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Matanzas Creek Sonoma County Merlot 2006

Merlot from Sonoma County, California
  • WE90
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Winemaker Notes

The color is a garnet red. On the nose is a collection of fresh herbs, including thyme, sage and clove with hints of hawthorn and quince followed by dark boysenberries and cherries. the flavor is of blackberry and moist earth notes coupled with clove, pepper and quince give this wine exceptional balance and soft tannins.

Critical Acclaim

WE 90
Wine Enthusiast

Ripe and voluptuous, with very rich, long-lasting berry, cherry, mocha and spice flavors, liberally oaked and wrapped into fine, sturdy tannins. Lacks a bit of complexity, but otherwise a beautiful Merlot that trades on the variety’s opulently fleshy sensuality.

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Matanzas Creek

Matanzas Creek Winery

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Matanzas Creek Winery, , California
Matanzas Creek
Founded in 1977, Matanzas Creek Winery is located on the site of a retired dairy farm in Sonoma County's Bennett Valley. In 1985, the original winery, a converted dairy barn, gave way to a modern winemaking facility and since that time the Estate's Bennett Valley vineyards have grown to include over 280-acres of Chardonnay, Merlot and Syrah. Vineyard acquisitions in Sonoma Valley, Carneros, Russian River Valley and Knights Valley provide the vineyard management and winemaking teams with an enviable selection of fruit. Sourced from Estate-owned vineyards, the Matanzas Creek wine portfolio includes Sauvignon Blanc, Chardonnay and Merlot, as well as a limited amount of Syrah and Cabernet Sauvignon.

As important as the history of the winery itself is its location in Sonoma County's newest American Viticultural Area (AVA), Bennett Valley. Although only formally recognized as an AVA in December 2003, Bennett Valley has a rich history of grape growing dating back to the mid-1800s. Once defined as part of Sonoma County's Sonoma Valley and Sonoma Mountain AVA's, Bennett Valley overlaps with these winegrowing regions but carves out 8,150 acres to call its own (of which 850 acres are planted with grapevines). Three mountains define Bennett Valley and also serve to capture a cool maritime air stream which promotes a cooler, longer growing season that results in more complex wines.

Piedmont

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A prestigious and distinctive region for red wines in northwestern Italy, Piedmont is responsible for some of the country’s longest-lived, most sought-after wines. Set in the foothills of the Alps, the terrain consists of visually stunning rolling hills. The most prized vines are planted at higher altitudes on the warmer, south-facing slopes where sunlight exposure is maximized. The climate is continental, with cold winters and hot, muggy summers. Despite the rain shadow effect of the Alps, precipitation takes place year-round, and a cooling fog provides moisture that aids in the ripening of grapes.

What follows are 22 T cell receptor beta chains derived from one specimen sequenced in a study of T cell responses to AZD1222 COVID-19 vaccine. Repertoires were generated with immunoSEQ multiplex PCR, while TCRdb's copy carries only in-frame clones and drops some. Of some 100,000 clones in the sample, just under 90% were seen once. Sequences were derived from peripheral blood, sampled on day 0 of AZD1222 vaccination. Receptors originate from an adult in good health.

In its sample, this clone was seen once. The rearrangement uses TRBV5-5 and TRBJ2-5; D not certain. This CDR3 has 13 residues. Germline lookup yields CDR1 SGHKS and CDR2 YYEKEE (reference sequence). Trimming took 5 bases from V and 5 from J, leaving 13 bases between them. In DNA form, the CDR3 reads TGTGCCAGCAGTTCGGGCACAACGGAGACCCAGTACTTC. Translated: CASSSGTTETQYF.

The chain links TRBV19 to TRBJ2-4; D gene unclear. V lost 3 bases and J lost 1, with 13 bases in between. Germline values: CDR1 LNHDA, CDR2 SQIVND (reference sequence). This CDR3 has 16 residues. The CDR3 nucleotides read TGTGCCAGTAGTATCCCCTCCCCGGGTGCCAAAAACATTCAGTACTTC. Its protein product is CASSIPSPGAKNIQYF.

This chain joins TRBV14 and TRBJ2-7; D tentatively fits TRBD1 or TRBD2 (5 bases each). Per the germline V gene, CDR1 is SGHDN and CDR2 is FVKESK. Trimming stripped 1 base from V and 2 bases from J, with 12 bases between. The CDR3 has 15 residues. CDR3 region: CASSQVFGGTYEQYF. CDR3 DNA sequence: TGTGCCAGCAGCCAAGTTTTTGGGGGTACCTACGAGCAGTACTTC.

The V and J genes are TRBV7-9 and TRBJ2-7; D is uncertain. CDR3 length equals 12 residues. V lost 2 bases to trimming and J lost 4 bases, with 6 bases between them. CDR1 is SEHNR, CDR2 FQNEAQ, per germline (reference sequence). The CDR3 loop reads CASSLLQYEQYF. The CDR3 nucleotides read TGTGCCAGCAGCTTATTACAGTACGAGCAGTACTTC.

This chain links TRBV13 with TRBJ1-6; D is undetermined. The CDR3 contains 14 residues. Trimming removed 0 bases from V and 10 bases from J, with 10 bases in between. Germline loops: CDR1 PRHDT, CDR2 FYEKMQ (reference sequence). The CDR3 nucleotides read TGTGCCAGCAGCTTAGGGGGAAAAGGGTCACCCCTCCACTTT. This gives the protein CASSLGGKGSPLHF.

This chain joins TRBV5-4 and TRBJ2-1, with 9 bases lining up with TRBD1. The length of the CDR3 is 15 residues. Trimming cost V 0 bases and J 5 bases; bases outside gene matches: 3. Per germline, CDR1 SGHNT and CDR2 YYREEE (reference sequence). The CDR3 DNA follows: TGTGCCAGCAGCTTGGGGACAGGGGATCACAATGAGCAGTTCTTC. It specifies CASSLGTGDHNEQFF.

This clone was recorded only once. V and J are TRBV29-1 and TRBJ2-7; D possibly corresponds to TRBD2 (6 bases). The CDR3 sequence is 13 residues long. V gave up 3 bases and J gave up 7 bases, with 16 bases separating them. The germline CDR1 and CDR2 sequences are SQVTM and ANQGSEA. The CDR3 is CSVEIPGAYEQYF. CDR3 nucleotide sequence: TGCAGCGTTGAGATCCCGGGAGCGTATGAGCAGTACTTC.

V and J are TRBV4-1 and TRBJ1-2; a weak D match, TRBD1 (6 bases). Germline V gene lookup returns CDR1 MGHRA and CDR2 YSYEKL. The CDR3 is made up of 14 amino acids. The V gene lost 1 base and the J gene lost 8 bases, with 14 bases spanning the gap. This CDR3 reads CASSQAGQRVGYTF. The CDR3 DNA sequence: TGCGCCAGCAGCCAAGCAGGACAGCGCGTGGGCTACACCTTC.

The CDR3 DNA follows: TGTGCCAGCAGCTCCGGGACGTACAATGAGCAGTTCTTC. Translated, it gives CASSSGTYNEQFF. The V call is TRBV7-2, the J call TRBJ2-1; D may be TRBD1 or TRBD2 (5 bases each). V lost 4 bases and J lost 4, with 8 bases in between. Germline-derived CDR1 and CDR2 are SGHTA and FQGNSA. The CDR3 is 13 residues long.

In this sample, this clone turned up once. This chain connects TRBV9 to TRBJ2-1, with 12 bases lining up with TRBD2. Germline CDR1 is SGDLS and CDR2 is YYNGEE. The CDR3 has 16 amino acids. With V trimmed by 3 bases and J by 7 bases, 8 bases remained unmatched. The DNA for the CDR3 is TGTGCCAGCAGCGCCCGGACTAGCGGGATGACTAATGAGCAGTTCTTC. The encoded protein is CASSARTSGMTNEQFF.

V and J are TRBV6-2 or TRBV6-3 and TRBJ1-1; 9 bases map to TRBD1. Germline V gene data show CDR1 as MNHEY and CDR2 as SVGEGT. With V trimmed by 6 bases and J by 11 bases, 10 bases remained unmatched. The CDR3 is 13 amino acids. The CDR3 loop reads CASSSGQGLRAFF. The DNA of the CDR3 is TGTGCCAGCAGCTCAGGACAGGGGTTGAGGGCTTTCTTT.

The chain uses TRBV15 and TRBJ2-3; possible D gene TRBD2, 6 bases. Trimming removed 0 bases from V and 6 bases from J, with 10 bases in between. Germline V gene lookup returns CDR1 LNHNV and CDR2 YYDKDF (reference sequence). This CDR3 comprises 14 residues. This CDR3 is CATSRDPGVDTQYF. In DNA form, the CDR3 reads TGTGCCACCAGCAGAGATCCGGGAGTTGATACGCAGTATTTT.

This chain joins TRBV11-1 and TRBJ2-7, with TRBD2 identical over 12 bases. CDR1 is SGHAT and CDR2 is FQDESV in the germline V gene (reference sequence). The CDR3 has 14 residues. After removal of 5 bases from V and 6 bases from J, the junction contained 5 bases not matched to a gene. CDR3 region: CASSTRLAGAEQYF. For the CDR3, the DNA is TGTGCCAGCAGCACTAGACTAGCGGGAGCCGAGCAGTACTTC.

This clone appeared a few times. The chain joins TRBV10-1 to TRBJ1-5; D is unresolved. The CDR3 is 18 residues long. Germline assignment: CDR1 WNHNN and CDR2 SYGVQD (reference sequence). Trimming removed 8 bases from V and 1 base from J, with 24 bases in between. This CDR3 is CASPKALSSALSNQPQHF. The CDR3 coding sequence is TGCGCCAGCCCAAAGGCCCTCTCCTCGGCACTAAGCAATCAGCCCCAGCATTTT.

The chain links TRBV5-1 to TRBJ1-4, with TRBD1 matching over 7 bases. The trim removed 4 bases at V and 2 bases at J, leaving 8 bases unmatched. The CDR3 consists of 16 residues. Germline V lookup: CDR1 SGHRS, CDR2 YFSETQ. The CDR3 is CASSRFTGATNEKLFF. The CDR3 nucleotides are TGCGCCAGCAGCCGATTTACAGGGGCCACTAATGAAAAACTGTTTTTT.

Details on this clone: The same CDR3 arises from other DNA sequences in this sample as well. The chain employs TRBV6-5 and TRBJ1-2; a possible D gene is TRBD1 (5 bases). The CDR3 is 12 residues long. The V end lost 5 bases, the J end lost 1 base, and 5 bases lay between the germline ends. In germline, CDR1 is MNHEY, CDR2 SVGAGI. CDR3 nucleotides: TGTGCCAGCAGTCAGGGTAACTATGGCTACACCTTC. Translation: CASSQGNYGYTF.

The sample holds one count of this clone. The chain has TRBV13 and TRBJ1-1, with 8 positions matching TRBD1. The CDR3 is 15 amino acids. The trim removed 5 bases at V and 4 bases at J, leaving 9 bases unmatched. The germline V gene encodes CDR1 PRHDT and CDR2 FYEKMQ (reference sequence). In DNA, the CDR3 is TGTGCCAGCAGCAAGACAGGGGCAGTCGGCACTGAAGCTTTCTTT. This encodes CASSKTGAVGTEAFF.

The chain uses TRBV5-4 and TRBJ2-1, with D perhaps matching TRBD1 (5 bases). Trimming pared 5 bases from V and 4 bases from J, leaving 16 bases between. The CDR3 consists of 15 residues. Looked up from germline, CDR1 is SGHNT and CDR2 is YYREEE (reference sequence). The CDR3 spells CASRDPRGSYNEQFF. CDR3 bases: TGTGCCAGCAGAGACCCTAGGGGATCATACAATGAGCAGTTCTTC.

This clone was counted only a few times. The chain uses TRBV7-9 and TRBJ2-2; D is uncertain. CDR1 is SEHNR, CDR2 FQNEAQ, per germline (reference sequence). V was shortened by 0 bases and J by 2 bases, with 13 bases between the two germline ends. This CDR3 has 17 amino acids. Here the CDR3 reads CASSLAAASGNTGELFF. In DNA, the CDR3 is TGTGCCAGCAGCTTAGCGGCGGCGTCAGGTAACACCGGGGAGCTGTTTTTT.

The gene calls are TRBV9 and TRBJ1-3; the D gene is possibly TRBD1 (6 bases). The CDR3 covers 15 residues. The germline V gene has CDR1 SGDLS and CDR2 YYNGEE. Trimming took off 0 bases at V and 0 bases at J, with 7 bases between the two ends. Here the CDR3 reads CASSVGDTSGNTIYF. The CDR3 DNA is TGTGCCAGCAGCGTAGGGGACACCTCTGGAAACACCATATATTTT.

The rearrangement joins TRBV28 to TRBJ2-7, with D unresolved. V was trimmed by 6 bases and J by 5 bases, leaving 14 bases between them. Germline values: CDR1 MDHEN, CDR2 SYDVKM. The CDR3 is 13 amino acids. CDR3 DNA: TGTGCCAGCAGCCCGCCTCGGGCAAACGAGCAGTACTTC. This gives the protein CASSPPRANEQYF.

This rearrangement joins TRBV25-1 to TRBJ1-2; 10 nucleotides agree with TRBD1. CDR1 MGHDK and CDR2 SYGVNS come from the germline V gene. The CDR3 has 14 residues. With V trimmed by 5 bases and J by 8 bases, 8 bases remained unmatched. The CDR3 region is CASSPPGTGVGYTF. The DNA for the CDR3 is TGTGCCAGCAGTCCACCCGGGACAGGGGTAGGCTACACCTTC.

Easy-going Barbera is the most planted grape in Piedmont, beloved for its trademark high acidity, low tannin, and juicy red fruit. However, the most prized variety is Nebbiolo, named for the region’s omnipresent fog (“nebbia” in Italian). This grape is responsible for the exalted wines of Barbaresco and Barolo, known for their ageability, firm tannins, and hallmark aromas of tar and roses. Nebbiolo wines, despite their pale hue, pack a pleasing punch of flavor and structure, and the best examples, when made in a traditional style, require about a decade’s wait before they become approachable. Barbaresco tends to be more elegant in style while Barolo is more powerful. More affordable and imminently drinkable Nebbiolo can be found in the larger Langhe area as well as Gattinara, Ghemme, and other less-prominent appellations. Dolcetto is Piedmont’s other important red grape, ready to drink as quickly as Barbera but with lower acidity and higher tannin. White wines are less important here but can be high in quality, and include Arneis, Gavi, and sweet, fizzy wines made from Muscat.

Nebbiolo

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Responsible for some of the most elegant and age-worthy wines in the world, Nebbiolo is the star variety of northern Italy’s Piedmont region. Grown throughout the area as well as in neighboring Valle d’Aosta and Valtellina, it is at its best in the Piedmontese villages of Barolo and Barbaresco. Nebbiolo is a finicky grape, and needs a very particular soil type in order to thrive. Outside of Italy, it often fails to show the captivating aromas for which it is so beloved, but some success has been achieved in parts of California.

In the Glass

Nebbiolo is an elegant variety with mouthwatering acidity and a compelling perfume of rose petals, violets, fresh tar, licorice, clay, and dried cherries. Light in color and body, Nebbiolo is a more powerful wine than one might expect, and its firm tannins typically need time to mellow. With age, it develops a velvety texture and a stunningly complex bouquet.

Perfect Pairings

Nebbiolo’s love affair with food starts in Piedmont, which is home to the Slow Food movement and some of Italy’s best produce. The region is famous for its white truffles and wild boar ragu, both of which make for excellent pairings with Nebbiolo.

Sommelier Secret

If you love Barolo and Barbaresco but can’t afford to drink them every night, you can try the more wallet-friendly, earlier-drinking Langhe Nebbiolo. But Piedmont’s best-kept secret is the northern part of the region, where outstanding earthy and rustic versions of the variety (known here as “Spanna”) are produced in Ghemme and Gattinara.

FED259842750_2006 Item# 104060

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